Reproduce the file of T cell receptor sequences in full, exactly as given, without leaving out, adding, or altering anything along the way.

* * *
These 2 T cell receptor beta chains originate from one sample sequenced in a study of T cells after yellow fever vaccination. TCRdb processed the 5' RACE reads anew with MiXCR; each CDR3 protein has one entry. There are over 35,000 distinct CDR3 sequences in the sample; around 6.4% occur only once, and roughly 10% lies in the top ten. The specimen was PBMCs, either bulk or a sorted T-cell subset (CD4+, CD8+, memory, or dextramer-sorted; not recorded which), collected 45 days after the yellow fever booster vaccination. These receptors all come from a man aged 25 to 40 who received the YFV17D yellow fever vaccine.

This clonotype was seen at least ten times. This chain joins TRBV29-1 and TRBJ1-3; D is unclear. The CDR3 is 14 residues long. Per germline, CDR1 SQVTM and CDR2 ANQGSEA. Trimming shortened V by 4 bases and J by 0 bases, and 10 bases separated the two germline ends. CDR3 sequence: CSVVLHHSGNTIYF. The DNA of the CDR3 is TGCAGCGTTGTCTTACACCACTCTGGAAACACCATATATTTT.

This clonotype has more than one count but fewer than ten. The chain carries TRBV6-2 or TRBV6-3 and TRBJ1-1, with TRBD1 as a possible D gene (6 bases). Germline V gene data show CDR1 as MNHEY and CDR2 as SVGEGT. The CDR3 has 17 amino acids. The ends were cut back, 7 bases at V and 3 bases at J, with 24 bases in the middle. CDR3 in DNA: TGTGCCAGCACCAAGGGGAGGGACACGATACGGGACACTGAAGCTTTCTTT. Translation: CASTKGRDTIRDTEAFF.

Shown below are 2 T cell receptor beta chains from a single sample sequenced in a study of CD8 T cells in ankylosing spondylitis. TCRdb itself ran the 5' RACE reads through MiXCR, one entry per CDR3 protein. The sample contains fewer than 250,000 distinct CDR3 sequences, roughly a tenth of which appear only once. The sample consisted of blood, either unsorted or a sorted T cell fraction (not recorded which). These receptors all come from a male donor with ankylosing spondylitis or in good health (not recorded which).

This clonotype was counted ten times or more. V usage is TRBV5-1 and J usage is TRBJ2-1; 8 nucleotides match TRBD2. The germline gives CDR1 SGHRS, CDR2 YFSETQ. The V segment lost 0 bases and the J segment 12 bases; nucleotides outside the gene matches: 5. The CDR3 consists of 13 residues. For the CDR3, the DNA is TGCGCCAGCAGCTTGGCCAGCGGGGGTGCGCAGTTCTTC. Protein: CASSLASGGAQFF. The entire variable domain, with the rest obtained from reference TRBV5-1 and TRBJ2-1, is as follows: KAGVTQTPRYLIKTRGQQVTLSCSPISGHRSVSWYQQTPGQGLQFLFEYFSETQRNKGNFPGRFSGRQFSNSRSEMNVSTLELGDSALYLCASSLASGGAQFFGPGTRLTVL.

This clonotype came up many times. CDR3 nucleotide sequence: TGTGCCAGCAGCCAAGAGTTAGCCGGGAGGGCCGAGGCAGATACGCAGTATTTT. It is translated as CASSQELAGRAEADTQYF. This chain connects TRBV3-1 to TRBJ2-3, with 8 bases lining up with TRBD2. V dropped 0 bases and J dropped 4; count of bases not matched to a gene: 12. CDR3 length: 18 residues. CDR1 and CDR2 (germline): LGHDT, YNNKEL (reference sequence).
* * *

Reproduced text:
These 2 T cell receptor beta chains originate from one sample sequenced in a study of T cells after yellow fever vaccination. TCRdb processed the 5' RACE reads anew with MiXCR; each CDR3 protein has one entry. There are over 35,000 distinct CDR3 sequences in the sample; around 6.4% occur only once, and roughly 10% lies in the top ten. The specimen was PBMCs, either bulk or a sorted T-cell subset (CD4+, CD8+, memory, or dextramer-sorted; not recorded which), collected 45 days after the yellow fever booster vaccination. These receptors all come from a man aged 25 to 40 who received the YFV17D yellow fever vaccine.

This clonotype was seen at least ten times. This chain joins TRBV29-1 and TRBJ1-3; D is unclear. The CDR3 is 14 residues long. Per germline, CDR1 SQVTM and CDR2 ANQGSEA. Trimming shortened V by 4 bases and J by 0 bases, and 10 bases separated the two germline ends. CDR3 sequence: CSVVLHHSGNTIYF. The DNA of the CDR3 is TGCAGCGTTGTCTTACACCACTCTGGAAACACCATATATTTT.

This clonotype has more than one count but fewer than ten. The chain carries TRBV6-2 or TRBV6-3 and TRBJ1-1, with TRBD1 as a possible D gene (6 bases). Germline V gene data show CDR1 as MNHEY and CDR2 as SVGEGT. The CDR3 has 17 amino acids. The ends were cut back, 7 bases at V and 3 bases at J, with 24 bases in the middle. CDR3 in DNA: TGTGCCAGCACCAAGGGGAGGGACACGATACGGGACACTGAAGCTTTCTTT. Translation: CASTKGRDTIRDTEAFF.

Shown below are 2 T cell receptor beta chains from a single sample sequenced in a study of CD8 T cells in ankylosing spondylitis. TCRdb itself ran the 5' RACE reads through MiXCR, one entry per CDR3 protein. The sample contains fewer than 250,000 distinct CDR3 sequences, roughly a tenth of which appear only once. The sample consisted of blood, either unsorted or a sorted T cell fraction (not recorded which). These receptors all come from a male donor with ankylosing spondylitis or in good health (not recorded which).

This clonotype was counted ten times or more. V usage is TRBV5-1 and J usage is TRBJ2-1; 8 nucleotides match TRBD2. The germline gives CDR1 SGHRS, CDR2 YFSETQ. The V segment lost 0 bases and the J segment 12 bases; nucleotides outside the gene matches: 5. The CDR3 consists of 13 residues. For the CDR3, the DNA is TGCGCCAGCAGCTTGGCCAGCGGGGGTGCGCAGTTCTTC. Protein: CASSLASGGAQFF. The entire variable domain, with the rest obtained from reference TRBV5-1 and TRBJ2-1, is as follows: KAGVTQTPRYLIKTRGQQVTLSCSPISGHRSVSWYQQTPGQGLQFLFEYFSETQRNKGNFPGRFSGRQFSNSRSEMNVSTLELGDSALYLCASSLASGGAQFFGPGTRLTVL.

This clonotype came up many times. CDR3 nucleotide sequence: TGTGCCAGCAGCCAAGAGTTAGCCGGGAGGGCCGAGGCAGATACGCAGTATTTT. It is translated as CASSQELAGRAEADTQYF. This chain connects TRBV3-1 to TRBJ2-3, with 8 bases lining up with TRBD2. V dropped 0 bases and J dropped 4; count of bases not matched to a gene: 12. CDR3 length: 18 residues. CDR1 and CDR2 (germline): LGHDT, YNNKEL (reference sequence).